INDIANAPOLIS, IN - JULY 31: Paul Menard, driver of the #27 NIBCO/Menards Chevrolet, poses as he kisses the bricks after winning the NASCAR Sprint Cup Series Brickyard 400 at Indianapolis Motor Speedway on July 31, 2011 in Indianapolis, Indiana. (Photo by Tom Pennington/Getty Images for NASCAR)
It's hard to believe it's been eight years since I first met Paul Menard, but it has.
It's hard for me to forget the day - I was working my first race as PR for a NASCAR truck series team at Mesa Marin Raceway near Bakersfield, California, so it was certainly memorable.
A good friend of mine - one of those guys in racing who seems to know everyone and whom everyone seems to know - approached me as I was watching my driver turning practice laps. He had in tow a tall, dark-haired, good-looking kid with long sideburns.
The kid, of course, was Paul Menard. I didn't know him but I knew his last name intimately. You couldn't be an IndyCar fan without knowing the Menard name's racing history; you couldn't be a resident of the American Midwest without having seen it on one of the sprawling home improvement stores owned by Paul's father.
My first impression of Paul Menard - sight unseen, without having exchanged a single word with him - was that he was a daddy's boy whose ultra-rich father was greasing the skids for him. In racing it is sadly, but truthfully, very easy to make snap assessments like that about people you've never met. The blunt truth is that context is not required to pass judgment on a person in motorsports, and thus a person's character is often generalized and even marginalized from a distance.
It was pretty easy to jump to that (il)logical conclusion, knowing his dad. John Menard of Eau Claire, Wisconsin is one of America's wealthiest men with a net worth over $5 billion. Menard's Home Improvement is the third-largest chain in terms of sales behind Home Depot and Lowe's. That's a lot of scratch to have at one's fingertips, and the elder Menard knew exactly how he wanted to spend big chunks of it - on winning at Indianapolis.
In 1993, Menard began providing Buick-badged engines to Indianapolis 500 entrants. The Menard-developed engines became notorious for two things - incredible speed, and incredible unreliability. The highest finish a Menard powerplant ever achieved was 2nd at the Indy Racing League's inaugural event at Walt Disney World Speedway with Tony Stewart driving.
Menard was one of the biggest backers of the fledgling IRL, transitioning from engine builder to team owner from 1996 until 2004. The vibrant neon colors of Menard's Home Improvement sponsorship outlasted both the Menard engine and race team, however, continuing with various drivers including Stewart and Robby Gordon and, of course, his son Paul.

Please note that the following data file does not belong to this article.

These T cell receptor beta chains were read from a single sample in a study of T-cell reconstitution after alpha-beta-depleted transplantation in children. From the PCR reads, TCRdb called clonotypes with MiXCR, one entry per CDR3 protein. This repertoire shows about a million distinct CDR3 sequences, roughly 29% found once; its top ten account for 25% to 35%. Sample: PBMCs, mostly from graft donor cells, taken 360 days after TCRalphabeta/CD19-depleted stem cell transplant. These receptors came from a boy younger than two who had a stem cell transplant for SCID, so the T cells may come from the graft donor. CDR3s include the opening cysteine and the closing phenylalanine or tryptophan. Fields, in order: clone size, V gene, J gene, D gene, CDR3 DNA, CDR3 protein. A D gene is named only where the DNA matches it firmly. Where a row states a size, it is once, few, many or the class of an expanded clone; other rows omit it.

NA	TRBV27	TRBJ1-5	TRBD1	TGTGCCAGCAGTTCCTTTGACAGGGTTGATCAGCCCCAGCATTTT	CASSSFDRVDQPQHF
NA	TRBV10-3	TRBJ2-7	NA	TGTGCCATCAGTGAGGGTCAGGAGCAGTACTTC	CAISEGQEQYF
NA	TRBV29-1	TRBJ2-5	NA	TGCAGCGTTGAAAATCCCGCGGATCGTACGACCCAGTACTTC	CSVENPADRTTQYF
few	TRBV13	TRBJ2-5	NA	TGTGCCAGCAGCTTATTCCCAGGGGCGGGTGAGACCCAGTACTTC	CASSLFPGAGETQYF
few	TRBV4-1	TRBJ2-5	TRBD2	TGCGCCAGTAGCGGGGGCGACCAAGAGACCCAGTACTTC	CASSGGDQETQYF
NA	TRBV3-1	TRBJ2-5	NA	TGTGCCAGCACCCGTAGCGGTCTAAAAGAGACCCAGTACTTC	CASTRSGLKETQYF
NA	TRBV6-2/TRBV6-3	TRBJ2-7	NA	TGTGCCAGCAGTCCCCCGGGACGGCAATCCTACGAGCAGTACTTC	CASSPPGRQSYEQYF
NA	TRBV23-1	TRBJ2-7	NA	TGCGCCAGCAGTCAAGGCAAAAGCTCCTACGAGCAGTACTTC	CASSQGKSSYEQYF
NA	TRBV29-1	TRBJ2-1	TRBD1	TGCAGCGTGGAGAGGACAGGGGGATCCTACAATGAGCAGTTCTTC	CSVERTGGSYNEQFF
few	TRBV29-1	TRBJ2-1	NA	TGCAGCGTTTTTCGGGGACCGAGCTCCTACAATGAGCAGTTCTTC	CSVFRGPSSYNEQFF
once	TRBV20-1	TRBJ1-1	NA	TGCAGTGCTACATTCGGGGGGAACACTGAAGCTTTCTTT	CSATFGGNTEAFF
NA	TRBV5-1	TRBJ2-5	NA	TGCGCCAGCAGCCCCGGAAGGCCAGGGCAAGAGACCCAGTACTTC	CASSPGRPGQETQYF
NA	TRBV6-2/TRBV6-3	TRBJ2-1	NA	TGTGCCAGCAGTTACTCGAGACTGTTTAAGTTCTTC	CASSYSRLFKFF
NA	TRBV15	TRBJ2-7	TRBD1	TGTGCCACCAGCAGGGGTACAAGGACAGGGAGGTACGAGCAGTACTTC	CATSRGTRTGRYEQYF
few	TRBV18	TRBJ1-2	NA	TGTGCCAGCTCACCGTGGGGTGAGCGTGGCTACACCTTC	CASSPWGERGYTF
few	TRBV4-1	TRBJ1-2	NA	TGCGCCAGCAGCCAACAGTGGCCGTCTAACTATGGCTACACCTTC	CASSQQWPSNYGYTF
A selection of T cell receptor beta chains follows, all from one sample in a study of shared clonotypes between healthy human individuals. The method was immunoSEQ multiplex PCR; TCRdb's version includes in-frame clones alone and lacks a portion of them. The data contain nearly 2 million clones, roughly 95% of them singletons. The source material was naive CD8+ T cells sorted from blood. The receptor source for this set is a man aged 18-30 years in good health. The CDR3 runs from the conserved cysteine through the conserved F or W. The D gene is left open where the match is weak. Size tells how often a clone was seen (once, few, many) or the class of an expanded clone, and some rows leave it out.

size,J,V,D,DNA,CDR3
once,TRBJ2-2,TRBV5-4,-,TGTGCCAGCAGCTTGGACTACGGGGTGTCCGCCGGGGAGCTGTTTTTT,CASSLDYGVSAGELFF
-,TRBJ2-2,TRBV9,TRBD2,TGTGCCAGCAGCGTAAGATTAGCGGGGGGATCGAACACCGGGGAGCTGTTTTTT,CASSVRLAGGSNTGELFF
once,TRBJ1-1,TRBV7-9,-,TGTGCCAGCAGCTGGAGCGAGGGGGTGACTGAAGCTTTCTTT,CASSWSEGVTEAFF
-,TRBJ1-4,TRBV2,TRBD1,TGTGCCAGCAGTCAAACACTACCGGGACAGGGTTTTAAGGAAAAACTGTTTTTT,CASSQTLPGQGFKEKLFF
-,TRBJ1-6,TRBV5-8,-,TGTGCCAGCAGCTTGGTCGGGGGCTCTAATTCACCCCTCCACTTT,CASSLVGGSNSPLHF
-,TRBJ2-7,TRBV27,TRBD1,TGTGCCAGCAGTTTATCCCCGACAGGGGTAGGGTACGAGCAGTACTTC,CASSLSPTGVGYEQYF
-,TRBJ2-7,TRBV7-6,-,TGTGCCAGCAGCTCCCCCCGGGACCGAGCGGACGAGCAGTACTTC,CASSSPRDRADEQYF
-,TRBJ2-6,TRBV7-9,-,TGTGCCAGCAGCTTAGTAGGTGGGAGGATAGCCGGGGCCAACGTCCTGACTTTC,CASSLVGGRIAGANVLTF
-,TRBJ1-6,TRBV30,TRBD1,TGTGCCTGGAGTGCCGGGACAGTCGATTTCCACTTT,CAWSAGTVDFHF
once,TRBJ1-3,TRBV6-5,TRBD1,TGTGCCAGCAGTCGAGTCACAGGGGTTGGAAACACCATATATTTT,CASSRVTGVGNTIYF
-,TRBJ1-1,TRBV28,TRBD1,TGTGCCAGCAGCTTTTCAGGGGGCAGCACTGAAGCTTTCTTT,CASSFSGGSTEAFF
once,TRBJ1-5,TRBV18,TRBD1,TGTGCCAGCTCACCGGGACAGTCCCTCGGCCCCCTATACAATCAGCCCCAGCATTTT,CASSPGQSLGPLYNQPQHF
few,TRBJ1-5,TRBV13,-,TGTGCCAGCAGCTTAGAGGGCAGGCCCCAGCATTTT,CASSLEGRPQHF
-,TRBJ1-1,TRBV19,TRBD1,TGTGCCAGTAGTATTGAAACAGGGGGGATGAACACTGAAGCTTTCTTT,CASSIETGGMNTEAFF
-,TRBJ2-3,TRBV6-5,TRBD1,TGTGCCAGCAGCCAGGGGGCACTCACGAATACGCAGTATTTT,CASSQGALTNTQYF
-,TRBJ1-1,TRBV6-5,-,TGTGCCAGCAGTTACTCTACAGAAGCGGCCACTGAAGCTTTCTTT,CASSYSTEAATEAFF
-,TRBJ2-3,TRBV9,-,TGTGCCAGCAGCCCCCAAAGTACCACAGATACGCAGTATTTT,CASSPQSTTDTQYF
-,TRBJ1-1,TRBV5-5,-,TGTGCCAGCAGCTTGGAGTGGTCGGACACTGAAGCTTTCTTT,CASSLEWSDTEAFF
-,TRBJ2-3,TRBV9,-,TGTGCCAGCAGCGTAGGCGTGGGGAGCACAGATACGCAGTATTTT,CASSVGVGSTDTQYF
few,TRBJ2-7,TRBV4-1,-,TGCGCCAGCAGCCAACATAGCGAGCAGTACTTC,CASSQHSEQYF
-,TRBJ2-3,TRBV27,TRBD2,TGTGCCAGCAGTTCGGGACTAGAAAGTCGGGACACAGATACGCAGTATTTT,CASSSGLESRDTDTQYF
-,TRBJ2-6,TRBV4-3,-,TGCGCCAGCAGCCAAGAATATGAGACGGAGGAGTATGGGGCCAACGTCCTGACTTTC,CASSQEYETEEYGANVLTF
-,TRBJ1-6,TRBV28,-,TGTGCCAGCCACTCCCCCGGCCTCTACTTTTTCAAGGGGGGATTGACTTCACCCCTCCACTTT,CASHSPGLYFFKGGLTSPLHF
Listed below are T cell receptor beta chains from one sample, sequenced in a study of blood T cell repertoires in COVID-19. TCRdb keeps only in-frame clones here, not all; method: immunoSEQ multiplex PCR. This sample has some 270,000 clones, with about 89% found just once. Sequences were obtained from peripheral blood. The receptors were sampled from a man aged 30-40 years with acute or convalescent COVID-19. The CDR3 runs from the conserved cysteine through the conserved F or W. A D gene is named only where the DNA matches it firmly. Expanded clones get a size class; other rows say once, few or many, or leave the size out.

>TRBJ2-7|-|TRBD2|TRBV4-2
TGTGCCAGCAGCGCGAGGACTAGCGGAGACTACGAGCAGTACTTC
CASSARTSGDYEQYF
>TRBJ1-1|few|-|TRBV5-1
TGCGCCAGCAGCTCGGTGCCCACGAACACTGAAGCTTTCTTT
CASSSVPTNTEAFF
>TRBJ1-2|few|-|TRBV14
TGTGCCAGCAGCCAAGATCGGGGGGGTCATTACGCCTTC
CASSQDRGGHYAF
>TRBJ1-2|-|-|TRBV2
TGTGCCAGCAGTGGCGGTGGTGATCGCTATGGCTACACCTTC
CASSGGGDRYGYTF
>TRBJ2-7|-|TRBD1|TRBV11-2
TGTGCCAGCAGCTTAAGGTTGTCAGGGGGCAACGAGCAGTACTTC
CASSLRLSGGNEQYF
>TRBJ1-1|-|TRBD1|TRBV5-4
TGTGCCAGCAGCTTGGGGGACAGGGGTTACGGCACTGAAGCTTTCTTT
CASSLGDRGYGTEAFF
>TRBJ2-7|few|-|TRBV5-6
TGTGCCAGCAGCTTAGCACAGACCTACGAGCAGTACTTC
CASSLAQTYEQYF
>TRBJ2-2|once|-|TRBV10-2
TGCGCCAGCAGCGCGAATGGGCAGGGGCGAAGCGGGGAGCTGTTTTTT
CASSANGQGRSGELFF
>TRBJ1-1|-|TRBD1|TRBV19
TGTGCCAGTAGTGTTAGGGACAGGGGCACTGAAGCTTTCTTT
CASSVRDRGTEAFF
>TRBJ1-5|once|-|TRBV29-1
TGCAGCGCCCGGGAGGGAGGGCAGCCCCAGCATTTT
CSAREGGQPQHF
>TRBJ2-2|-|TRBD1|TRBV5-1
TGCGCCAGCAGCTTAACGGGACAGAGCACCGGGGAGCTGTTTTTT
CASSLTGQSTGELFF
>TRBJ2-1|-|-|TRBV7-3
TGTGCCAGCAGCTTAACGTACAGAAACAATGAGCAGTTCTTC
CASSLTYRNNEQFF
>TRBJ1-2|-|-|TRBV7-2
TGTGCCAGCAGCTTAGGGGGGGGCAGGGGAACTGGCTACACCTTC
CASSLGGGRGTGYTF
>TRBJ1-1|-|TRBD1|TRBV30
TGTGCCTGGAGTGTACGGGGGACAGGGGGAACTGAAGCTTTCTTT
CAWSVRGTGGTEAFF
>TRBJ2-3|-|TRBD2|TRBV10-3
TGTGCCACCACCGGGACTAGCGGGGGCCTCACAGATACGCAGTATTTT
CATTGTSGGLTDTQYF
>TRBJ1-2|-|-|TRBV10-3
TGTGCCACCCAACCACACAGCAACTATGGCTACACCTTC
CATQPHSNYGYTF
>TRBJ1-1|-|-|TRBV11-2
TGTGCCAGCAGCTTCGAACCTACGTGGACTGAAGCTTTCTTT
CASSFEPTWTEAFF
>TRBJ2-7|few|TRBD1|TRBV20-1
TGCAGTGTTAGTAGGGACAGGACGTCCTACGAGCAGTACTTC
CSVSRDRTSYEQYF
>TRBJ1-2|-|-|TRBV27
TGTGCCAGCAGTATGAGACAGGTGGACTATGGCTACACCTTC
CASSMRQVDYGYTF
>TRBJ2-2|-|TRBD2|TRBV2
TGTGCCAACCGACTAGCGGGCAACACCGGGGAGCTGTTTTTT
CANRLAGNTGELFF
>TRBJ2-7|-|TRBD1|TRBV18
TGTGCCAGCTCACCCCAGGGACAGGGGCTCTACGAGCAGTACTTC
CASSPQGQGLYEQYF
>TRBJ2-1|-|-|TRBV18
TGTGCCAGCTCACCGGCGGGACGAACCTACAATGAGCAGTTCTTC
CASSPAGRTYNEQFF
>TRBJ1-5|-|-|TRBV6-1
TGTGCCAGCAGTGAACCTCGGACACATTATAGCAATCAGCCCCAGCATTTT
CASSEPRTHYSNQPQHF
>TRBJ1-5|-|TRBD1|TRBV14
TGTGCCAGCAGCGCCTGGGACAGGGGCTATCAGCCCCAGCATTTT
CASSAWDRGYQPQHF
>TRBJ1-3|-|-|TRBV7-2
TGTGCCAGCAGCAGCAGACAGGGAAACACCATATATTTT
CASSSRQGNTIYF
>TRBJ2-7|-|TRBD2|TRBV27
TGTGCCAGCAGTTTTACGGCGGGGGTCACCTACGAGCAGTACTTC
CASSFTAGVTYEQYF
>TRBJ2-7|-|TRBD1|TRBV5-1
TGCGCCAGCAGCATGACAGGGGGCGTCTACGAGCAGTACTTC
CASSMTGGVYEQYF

So to me, the name "Menard" was synonymous with racing. The question was whether Paul would turn out to be a racer or just a dilettante running around with his father's money.
Paul was friendly and curious when he and I first shook hands at Mesa Marin in 2003. He was certainly the quiet type, but he had a firm handshake and a pleasant personality. He gave off the impression of a sponge - someone who made it his business to absorb as many lessons as he could in any given circumstance.
It turns out that he needed to absorb as much as he could about NASCAR racing. He had raced - and won - in two races in the Grand Am Cup Series the year prior, but for 2003 he was about to embark on an ambitious "A-B-C" (ARCA, Busch [now Nationwide] Series, and Cup) program with Andy Petree, as well as a smattering of truck series races. At 22 years old, he was Petree's top development driver.
He would win at Talladega later that year driving Petree's ARCA car, but it would be his only victory for Petree. His next win was in 2006 with Dale Earnhardt, Inc., in the Busch Grand National Series at his home track in Milwaukee. He would not win his third until this past weekend at Indianapolis.
In the intervening eight years since his NASCAR career began, Menard has often been dismissed as a daddy's boy with nothing better to do than drive fast cars. Every ride he has gotten, the wags say, has been due to John Menard's checkbook. But that does not do Paul Menard justice, nor does it account for his determination to make his own mark in racing.
When Richard Childress signed Menard for his fourth team this season, neither Childress nor Menard listened to the shouts of "Ride buyer!" And it immediately showed on track, with Menard's average starting position improving nearly 10 positions and averaging a 16.8 finish over 20 races. He has almost as many top-10 finishes in 20 races as he had in the previous seven years of his Cup career, as well as four top-fives - twice the number of his career top-five Cup finishes.
But even Menard's most ardent followers never saw his shock victory at the Brickyard 400 coming. As storybook as Menard's 2006 Milwaukee win was, it pales in comparison to the achievement of crossing the famous bricks at Indy in first place. So much blood, sweat, and tears were poured into the Brickyard by the Menards over Paul's lifetime that Indy had become a second home to them.
There could not be a better validation for Paul Menard to achieve than to win his first NASCAR Sprint Cup Race at the Indianapolis Motor Speedway. Suddenly, Menard is not only a race winner, he is also a wild-card to make the Chase for the Sprint Cup. And in one swift stroke, he has given his family their greatest triumph in racing at their most cherished motorsports Mecca.
And yet, even there in Indy's victory lane, he was the same Paul Menard I met back at the short track in Bakersfield... quiet, unassuming, yet determined. Amidst all of the questions and nay-saying, he had remained focused... and now he was rewarded. The kid who was rumored to just be delivering a paycheck just delivered to Richard Childress one of the most cherished trophies in the sport.
Not too bad for a daddy's boy, eh?